Does the leader of a church that enacts misogyny on a daily basis have any legitimate authority at all to preach throughout the globe against bigotry? I say it does not. One cannot publicly condemn bigotry while practicing it. Through its choice to ordain women, the institutional Roman Catholic Church will at last bestow upon itself the new and much needed authority to oppose the sin of discrimination on the basis of gender, race, sexual orientation.  It will demonstrate its readiness to correct the historical record on the matter of women priests and bishops. Because women have, for so long, suffered discrimination and erasure in this regard, it is reasonable to imagine their service and formation would be infused with their experience as survivors. Women who answer the call to Roman Catholic ordination will come to their altare dei moment with wisdom, shaped by having transcended persecution, humiliation, scorn dispensed by the church they love. The temple that is the institutional Roman Catholic Church must be cleansed. Bishops participating in the coverup of the wide-spread systematic sexual abuse of must resign, be dismissed, and, wherever possible, be held accountable in secular courts. If the institutional Catholic Church wishes to pull the priesthood out of its man-made hellfire, it still can; but it must clean house. We must drag the thieves out of the temple mire and release the doves from their cages. Ordaining women will make the Catholic Church whole. Without it the institutional Roman Catholic Church as we know it will fail to thrive.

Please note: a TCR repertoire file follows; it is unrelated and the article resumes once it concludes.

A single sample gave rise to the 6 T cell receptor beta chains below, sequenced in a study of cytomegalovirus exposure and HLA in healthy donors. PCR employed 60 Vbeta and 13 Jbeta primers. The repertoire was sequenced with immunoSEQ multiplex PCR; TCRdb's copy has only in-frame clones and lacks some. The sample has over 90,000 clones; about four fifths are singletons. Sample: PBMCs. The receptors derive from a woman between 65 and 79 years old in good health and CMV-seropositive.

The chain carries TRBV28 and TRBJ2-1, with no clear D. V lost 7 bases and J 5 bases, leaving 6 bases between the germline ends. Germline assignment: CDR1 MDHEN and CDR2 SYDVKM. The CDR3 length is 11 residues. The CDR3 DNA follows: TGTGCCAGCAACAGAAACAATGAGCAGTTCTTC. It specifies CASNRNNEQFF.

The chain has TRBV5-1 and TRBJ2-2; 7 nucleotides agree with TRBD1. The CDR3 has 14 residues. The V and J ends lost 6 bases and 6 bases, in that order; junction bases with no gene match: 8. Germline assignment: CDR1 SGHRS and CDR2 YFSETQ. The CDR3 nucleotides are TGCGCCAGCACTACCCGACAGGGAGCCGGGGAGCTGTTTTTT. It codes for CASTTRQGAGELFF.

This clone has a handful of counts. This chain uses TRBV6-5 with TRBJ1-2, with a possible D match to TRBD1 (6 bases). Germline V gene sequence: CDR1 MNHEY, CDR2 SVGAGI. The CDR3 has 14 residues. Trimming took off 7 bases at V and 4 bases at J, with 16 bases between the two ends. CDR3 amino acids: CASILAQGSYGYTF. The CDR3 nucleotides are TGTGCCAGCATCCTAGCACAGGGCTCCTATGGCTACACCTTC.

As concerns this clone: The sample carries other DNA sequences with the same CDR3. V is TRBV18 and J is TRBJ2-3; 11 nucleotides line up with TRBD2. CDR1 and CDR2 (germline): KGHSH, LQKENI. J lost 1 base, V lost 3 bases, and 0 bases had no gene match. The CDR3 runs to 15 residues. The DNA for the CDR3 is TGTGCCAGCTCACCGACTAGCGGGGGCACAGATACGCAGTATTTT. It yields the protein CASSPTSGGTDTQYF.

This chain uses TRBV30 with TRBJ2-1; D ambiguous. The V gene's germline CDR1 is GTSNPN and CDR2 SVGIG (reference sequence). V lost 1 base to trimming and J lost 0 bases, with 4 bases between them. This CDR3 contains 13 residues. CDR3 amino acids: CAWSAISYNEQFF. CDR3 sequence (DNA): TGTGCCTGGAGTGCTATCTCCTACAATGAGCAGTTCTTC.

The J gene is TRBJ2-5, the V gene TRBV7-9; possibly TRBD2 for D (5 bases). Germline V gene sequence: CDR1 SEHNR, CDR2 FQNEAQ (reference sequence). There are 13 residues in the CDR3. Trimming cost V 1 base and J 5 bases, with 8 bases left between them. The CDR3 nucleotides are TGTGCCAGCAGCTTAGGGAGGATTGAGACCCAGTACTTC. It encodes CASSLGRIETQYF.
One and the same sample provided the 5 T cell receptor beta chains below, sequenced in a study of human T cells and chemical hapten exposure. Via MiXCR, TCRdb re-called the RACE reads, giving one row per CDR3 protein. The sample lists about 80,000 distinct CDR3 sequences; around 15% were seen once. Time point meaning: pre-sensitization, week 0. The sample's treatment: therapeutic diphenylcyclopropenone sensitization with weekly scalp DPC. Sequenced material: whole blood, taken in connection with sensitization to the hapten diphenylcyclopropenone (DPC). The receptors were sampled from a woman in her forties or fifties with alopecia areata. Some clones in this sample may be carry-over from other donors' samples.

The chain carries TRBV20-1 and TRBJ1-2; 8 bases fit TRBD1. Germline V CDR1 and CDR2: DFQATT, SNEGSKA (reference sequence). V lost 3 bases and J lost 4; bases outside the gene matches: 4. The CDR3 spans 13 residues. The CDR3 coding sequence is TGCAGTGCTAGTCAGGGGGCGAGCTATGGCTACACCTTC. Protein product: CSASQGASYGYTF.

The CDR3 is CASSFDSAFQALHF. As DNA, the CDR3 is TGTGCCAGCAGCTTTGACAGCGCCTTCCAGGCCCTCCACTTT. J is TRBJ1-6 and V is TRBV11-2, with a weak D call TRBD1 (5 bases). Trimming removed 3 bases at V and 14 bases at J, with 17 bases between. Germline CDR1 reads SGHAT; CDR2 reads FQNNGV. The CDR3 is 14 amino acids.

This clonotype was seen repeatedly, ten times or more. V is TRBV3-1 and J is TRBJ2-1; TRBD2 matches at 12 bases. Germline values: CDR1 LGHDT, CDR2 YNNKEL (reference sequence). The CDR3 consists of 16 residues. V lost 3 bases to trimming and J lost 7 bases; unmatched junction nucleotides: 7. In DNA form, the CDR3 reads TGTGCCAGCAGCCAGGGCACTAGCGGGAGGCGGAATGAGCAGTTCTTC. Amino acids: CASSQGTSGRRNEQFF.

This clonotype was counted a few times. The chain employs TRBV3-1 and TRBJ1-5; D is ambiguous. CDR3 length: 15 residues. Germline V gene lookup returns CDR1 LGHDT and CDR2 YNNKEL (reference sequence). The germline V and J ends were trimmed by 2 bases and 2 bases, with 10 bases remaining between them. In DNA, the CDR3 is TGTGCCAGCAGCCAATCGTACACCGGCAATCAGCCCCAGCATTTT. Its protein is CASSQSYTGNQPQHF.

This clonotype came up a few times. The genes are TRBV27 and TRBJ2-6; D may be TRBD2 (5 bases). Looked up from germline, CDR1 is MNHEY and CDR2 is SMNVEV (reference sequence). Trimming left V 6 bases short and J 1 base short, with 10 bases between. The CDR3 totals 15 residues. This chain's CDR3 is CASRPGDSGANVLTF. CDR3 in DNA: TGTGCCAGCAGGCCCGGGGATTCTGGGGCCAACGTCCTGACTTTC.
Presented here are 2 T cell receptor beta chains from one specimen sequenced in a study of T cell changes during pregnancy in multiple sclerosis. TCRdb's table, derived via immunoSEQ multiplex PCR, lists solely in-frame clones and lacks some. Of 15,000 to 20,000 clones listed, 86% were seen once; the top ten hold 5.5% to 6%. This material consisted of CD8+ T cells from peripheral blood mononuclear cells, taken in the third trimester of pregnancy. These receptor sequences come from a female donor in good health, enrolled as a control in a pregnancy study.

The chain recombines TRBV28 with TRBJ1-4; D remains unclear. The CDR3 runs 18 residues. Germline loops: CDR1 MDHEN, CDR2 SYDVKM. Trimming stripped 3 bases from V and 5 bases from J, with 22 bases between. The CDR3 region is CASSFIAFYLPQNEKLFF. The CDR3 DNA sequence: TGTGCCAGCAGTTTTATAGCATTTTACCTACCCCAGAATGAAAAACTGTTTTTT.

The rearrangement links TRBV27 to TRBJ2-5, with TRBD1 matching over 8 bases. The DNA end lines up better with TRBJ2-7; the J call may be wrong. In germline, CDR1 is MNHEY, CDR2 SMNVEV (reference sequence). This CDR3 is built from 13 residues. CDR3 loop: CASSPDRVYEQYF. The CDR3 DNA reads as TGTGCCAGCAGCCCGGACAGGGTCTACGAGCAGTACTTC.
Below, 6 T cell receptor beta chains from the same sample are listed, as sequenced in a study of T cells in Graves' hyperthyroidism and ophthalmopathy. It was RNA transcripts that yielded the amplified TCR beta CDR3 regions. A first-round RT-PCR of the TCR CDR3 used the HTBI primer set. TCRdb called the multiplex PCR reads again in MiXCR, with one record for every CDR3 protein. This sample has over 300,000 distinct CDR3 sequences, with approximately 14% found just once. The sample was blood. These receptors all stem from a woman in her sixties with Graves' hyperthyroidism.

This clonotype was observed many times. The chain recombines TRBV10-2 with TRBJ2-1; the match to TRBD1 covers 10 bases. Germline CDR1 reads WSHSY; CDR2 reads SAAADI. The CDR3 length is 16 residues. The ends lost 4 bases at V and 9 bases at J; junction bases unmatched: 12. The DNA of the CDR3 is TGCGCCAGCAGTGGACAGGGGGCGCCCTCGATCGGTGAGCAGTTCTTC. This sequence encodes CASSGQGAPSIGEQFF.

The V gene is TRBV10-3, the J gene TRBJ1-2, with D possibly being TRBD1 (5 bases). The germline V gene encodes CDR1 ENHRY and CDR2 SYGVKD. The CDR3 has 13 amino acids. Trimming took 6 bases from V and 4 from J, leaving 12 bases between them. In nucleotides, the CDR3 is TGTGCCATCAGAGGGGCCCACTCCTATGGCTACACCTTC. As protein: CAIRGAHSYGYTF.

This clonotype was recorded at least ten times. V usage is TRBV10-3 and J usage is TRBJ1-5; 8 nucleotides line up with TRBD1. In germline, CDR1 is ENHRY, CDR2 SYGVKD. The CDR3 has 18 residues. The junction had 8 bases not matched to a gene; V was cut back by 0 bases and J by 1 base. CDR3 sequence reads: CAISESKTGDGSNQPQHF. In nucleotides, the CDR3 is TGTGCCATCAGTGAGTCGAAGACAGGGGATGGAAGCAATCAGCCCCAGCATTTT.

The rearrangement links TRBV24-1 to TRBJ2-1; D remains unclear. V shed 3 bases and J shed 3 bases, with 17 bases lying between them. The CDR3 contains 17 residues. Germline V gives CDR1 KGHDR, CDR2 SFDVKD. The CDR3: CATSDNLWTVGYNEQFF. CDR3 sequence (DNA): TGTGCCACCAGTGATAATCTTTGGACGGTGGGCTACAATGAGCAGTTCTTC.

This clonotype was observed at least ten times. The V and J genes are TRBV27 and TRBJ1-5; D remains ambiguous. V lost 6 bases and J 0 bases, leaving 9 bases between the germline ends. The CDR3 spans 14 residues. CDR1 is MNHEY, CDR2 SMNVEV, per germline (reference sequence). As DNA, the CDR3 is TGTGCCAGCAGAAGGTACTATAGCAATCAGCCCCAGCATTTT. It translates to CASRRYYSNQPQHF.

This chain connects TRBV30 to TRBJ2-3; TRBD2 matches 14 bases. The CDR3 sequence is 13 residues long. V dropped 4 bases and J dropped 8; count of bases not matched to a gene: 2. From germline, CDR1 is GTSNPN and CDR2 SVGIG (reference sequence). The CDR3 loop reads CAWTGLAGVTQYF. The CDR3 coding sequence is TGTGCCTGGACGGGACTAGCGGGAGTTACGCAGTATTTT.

Michele Somerville
August 12, 2019, NYC   

Thursday, March 7, 2019

Boycott the Basket for Lent and Easter